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Red Square Sculpture receives Grade II listing by English Heritage

For decades, the Rootes Hall Courtyard on the central campus of the University of Warwick has been known as Red Square. This is not due to any past attention to the Soviet Union but rather, because a large red sculpture dominates the space.

Called 3B Series No. 1, it is by the artist Bernard Schottlander who was born into a Jewish family in Mainz, Germany but escaped to Britain aged 15 in 1939. He was apprenticed as a welder and plater in Leeds but studied sculpture at evening classes at Leeds School of Art. After serving in the army during the war, he set up his own industrial design workshop in 1951 and produced the "Mantis lamp", an elegant extension of the Anglepoise lamp that is now a design classic.

Bernard Schottlander became a full-time professional sculptor in 1963. In this, he was helped by the University's architect Eugene Rosenberg, himself a Jewish refugee who had lost his parents and six siblings in the Holocaust. Rosenberg actively supported many refugees and in 1968 he successfully obtained a grant of £1500 from the Arts Council to buy this work for the Rootes Hall Courtyard.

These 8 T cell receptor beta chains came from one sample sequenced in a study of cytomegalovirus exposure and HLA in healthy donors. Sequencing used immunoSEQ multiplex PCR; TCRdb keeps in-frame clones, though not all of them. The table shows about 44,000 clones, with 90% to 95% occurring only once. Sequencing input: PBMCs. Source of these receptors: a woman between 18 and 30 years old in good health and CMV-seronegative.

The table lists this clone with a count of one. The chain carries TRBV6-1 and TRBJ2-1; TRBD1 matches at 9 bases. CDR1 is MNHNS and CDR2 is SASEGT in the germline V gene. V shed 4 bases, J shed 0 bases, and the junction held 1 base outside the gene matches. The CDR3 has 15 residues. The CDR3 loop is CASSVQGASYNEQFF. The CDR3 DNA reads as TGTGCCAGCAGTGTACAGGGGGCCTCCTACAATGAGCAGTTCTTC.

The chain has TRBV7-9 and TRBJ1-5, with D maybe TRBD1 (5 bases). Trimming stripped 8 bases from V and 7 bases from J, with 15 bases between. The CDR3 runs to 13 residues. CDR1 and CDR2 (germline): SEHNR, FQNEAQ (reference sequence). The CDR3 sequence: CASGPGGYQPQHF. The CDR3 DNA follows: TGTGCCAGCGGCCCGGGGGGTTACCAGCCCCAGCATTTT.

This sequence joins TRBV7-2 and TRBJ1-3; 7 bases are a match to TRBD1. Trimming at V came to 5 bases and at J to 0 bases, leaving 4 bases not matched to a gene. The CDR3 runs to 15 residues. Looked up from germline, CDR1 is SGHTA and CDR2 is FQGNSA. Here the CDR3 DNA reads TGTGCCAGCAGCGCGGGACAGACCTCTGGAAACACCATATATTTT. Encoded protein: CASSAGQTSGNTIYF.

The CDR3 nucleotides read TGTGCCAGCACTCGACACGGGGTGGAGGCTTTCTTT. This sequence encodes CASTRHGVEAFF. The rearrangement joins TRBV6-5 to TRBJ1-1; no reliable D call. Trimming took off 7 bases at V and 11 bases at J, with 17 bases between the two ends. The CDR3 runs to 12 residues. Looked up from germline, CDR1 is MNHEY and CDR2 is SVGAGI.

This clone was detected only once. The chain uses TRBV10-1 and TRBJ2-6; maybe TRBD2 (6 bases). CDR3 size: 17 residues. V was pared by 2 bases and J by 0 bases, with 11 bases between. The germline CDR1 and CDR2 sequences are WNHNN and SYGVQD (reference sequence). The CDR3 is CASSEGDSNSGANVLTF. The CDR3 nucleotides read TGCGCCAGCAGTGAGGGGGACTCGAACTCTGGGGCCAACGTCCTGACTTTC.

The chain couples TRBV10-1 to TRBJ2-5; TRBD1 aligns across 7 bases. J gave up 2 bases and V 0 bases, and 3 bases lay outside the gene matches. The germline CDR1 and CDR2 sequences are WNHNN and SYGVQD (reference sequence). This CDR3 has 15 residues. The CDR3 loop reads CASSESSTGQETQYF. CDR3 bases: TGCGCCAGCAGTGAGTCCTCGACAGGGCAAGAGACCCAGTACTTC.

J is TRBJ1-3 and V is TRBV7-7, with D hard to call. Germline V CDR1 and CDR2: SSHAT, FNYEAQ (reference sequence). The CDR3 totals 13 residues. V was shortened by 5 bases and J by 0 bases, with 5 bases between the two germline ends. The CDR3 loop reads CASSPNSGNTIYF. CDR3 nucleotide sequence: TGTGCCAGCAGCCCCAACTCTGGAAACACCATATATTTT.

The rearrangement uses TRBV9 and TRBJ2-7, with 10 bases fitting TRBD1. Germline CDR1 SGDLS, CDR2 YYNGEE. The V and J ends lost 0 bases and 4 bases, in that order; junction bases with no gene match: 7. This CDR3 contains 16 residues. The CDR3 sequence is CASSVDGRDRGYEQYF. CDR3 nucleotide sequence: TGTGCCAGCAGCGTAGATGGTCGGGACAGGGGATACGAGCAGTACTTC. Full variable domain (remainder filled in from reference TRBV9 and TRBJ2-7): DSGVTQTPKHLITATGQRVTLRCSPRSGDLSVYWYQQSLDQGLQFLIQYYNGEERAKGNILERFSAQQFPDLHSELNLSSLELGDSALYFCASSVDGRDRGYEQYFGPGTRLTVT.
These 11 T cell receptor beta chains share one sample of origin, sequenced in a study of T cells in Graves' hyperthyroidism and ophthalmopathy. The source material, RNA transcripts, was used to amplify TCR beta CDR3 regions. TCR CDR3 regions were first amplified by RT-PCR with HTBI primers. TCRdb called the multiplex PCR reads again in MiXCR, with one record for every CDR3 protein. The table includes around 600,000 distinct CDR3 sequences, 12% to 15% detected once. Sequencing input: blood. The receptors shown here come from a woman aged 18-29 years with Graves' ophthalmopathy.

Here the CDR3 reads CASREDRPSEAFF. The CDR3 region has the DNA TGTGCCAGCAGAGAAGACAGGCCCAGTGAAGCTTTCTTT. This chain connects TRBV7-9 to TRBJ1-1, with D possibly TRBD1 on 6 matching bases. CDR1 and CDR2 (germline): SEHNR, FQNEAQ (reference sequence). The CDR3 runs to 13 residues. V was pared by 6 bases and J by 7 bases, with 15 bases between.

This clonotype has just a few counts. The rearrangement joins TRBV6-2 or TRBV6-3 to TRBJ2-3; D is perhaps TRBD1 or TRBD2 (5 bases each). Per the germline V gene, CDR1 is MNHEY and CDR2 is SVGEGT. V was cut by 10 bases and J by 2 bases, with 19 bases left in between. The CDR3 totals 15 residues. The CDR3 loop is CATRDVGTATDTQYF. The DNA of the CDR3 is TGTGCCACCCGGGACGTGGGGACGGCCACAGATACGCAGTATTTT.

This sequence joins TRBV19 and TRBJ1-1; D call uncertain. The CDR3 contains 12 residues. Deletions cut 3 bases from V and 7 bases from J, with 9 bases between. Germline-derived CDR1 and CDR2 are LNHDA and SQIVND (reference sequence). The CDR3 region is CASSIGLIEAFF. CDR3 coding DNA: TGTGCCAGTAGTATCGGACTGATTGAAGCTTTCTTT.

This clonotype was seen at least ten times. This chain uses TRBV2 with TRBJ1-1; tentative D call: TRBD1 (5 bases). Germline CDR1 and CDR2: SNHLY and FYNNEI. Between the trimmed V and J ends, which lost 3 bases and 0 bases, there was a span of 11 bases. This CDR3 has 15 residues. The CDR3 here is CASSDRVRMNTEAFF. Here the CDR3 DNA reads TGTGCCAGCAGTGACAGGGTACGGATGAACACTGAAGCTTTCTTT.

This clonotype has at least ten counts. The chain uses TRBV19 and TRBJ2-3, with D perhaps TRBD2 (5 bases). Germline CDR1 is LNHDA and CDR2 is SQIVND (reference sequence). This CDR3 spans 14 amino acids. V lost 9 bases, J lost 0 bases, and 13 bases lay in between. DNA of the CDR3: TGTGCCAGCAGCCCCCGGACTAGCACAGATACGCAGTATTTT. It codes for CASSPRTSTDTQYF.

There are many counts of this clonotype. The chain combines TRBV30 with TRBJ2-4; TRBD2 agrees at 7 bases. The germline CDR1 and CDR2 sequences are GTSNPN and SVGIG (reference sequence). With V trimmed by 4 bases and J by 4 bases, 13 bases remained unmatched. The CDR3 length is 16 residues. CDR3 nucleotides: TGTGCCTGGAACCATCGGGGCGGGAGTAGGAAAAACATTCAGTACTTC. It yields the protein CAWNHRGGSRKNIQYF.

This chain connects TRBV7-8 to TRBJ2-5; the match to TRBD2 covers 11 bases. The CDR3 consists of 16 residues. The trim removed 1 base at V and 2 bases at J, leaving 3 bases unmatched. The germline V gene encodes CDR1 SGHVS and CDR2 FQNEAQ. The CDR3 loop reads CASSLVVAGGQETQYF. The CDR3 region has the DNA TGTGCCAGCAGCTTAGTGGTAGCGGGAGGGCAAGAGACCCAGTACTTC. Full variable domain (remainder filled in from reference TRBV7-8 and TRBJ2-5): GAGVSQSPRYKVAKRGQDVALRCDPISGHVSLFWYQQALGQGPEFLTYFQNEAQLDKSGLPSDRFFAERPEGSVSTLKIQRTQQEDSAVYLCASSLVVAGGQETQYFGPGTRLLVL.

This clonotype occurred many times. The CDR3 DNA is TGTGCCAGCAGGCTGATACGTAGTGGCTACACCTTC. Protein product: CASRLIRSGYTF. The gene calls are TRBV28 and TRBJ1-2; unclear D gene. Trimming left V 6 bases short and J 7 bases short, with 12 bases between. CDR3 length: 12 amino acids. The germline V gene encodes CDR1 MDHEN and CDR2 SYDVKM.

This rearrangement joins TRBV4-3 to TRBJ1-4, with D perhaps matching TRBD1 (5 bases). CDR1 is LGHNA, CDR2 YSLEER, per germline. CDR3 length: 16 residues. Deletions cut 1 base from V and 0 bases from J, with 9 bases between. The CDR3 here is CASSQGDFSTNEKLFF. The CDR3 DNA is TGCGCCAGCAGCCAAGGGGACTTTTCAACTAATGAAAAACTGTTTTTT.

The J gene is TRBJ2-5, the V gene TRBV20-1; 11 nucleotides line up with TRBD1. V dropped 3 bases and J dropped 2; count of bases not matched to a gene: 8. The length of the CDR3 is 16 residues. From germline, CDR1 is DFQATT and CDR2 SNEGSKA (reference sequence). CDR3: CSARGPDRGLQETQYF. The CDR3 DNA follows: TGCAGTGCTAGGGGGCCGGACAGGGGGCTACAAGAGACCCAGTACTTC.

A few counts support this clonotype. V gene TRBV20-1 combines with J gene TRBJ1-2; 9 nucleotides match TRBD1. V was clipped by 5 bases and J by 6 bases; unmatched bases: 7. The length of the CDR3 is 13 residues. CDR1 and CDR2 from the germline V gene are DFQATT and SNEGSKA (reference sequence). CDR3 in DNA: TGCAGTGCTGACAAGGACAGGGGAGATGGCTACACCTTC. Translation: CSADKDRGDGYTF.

Then, the paving was a grid of squares outlined in brick, suggesting the floorscape of a Renaissance painting. The buildings were clothed in their original white tiles which now can only be seen on the columns at ground level. The red forms offered a vivid splash of primary colour in the monochrome landscape. It is a group of geometric shapes: cylinders and rhomboids with a precariously balanced circle on top of a half cylinder. Legend has it that they spell the word t-o-i-l to the students looking out on the work from their study bedrooms in Rootes Hall.

Today, the sculpture is a centrepiece of the University of Warwick's Sculpture Trail. Thousands of children have explored it with the help of the Mead Gallery staff and student leaders. It always gets a strong response from the children who identify the primary colour and mathematical shapes as something that speaks directly to them and they quickly understand that this is a sculpture that uses a universal language to invite play. The sculpture has now been listed by English Heritage in recognition of a time when architects and artists worked together to try to communicate a vision of a new world after their experiences in the war.